Han Dijk of PosadMaxwan presents the “Healthy City” perspective of Rotterdam at Fairmount Water Works in Philadelphia. A delegation of Dutch companies, including Deltares, PosadMaxwan, and Rotterdam Centre for Resilient Delta Cities, showcased best practices and visionary urban design from Rotterdam. The Consulate General of the Netherlands in New York helped organize introductions and public events for the group during the ASLA 2018 Conference in Philadelphia. Photo: Erica DePalma, The Water Center at Penn.

By Nick Bijlsma and Carter Craft
Consulate General of the Netherlands in New York

The Netherlands is well known for centuries of water management, but every flood and storm teaches new lessons, enabling the strategy to evolve. With rising sea levels and other adverse effects of climate change happening in cities around the world, the approach of cities such as Rotterdam holds valuable lessons for other places looking to improve flood protection, cloudburst management, and heat resilience.

Based on more than 800 years of living on the water’s edge, and in the largest delta in northern Europe, the Dutch see water as both an asset and an occasional vulnerability (known as the Delta paradox). Rotterdam, the largest port of Europe, continues to embrace water as its central identity in economic development. Home to more than 600,000 people, Rotterdam shows that dealing with and profiting from the water can go together.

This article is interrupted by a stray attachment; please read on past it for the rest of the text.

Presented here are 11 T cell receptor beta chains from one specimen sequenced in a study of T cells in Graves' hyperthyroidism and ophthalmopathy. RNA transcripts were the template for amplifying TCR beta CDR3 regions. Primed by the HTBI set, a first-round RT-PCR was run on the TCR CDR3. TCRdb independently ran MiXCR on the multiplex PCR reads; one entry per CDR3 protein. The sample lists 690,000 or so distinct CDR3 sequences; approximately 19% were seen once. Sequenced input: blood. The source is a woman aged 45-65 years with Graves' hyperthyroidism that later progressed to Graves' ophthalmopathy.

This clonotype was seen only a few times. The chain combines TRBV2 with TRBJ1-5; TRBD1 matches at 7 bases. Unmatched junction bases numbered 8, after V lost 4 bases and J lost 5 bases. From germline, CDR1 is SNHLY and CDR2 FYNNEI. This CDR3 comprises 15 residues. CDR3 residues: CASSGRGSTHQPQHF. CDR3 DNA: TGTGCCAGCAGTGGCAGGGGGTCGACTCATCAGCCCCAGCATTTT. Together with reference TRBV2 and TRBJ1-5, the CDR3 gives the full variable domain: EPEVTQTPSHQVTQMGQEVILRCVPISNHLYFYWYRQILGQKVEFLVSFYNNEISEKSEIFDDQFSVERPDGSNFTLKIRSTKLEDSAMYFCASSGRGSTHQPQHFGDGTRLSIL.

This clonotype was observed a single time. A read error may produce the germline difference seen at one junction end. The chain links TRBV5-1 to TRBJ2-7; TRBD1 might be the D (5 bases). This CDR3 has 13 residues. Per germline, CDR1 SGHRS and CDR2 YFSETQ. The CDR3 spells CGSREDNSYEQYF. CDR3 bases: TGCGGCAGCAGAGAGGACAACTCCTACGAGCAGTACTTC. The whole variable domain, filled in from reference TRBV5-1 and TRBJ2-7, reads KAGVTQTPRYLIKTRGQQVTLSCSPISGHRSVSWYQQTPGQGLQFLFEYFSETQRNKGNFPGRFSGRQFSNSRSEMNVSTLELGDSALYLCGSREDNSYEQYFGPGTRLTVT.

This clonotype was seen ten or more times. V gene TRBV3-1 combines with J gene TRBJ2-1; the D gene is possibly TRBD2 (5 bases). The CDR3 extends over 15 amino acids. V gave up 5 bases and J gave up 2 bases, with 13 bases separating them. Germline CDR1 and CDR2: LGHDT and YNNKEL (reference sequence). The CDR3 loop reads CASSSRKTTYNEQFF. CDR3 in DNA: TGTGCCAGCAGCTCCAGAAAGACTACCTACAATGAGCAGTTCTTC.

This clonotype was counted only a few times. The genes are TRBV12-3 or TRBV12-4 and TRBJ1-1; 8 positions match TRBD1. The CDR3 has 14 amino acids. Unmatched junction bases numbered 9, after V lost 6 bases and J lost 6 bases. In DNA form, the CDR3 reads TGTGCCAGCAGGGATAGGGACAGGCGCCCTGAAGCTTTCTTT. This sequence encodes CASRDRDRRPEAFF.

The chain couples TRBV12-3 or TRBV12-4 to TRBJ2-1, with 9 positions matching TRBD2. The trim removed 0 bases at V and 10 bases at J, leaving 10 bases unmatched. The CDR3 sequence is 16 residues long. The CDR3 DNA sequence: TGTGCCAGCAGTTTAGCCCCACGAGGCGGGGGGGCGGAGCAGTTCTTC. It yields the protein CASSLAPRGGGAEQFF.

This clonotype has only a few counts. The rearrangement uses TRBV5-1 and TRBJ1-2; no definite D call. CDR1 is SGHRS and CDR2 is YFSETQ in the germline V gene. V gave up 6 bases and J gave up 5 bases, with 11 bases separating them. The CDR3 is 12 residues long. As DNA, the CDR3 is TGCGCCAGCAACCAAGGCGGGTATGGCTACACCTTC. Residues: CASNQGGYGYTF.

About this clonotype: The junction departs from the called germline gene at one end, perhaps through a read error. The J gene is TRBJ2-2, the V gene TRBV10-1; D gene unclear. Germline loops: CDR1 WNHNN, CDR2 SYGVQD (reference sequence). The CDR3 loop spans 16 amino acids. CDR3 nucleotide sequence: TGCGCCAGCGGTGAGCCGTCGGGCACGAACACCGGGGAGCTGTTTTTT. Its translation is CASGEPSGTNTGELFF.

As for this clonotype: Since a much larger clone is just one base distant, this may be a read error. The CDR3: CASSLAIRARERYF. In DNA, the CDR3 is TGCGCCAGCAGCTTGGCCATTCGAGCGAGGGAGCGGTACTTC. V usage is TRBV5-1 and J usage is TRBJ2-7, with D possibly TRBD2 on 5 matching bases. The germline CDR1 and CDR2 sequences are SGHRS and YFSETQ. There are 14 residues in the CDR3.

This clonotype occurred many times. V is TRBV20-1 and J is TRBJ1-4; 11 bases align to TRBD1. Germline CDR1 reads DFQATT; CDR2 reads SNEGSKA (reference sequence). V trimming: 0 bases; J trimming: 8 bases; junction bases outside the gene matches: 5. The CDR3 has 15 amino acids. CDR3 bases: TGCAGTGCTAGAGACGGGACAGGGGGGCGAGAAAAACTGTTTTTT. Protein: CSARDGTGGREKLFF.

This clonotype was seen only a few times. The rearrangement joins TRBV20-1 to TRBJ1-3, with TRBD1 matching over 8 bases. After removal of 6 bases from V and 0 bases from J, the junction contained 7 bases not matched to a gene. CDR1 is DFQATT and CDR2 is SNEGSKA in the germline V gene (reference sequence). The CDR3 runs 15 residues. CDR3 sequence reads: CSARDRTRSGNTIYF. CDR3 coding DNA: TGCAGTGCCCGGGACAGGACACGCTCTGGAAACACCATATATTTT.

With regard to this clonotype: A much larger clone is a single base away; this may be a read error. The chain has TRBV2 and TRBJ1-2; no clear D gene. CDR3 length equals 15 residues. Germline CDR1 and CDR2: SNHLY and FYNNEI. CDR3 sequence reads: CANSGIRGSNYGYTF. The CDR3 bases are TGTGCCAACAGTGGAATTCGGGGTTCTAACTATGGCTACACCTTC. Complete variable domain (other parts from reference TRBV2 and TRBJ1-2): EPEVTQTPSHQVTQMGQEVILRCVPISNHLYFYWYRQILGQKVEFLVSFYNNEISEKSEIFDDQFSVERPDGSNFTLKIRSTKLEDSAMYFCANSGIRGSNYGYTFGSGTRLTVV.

Landscape interventions aimed at flood protection

The Dutch delegation, including Deltares, PosadMaxwan and the Consulate General of the Kingdom of the Netherlands in New York, together with Howard Neukrug (holding book), founder of The Water Center at Penn.

While surge barriers and dikes are famous and historic Dutch examples of hard infrastructure to prevent flooding, flood risk and principles of sustainable water management demand a much wider variety of tools.

Trends are evolving around the world to go green, rather than just gray, whenever possible. Hard barriers can be effective in some places, but they are not always suitable.

Cities, bays, and coastal zones all require different approaches. The best strategy links natural, built and social systems, as well as local and regional scales. There is no one size that fits all.

In urban areas, where the people live and economic activity is concentrated, it is important to find creative ways to make the city more resilient to the effects of climate change.

Earlier this month, a delegation from the Netherlands came to Philadelphia to participate in the American Society of Landscape Architecture 2018 annual meeting. In an education session organized as part of the conference, the Dutch team discussed “Water as Leverage” based on their diverse experiences working in an around Rotterdam.

Leading example of the “Water Square” in Benthemplein, Rotterdam. Photo: Ossip van Duivenbode.

One way to build climate resilience into a dense urban landscape is to introduce nature-based solutions into public spaces, such as streets, plazas, and squares. Green infrastructure, such as green parks, green roofs, and bioswales are solutions based on nature, and can create a large capacity of storing water when connected with more local fabric and scaled up in size.

“Water squares” and green and blue districts have to be examined as part of a thoughtful spatial framework.

Before realizing a project, a large amount of analysis and discussion needs to take place with local stakeholders and leaders.

These discussions need to be informed by the best available planning and decision support tools available, and at last linked to a viable economic and social framework to ensure high-quality operations and maintenance.

The 2019 American Society of Landscape Architecture conference will take place November 15-18 in San Diego, CA.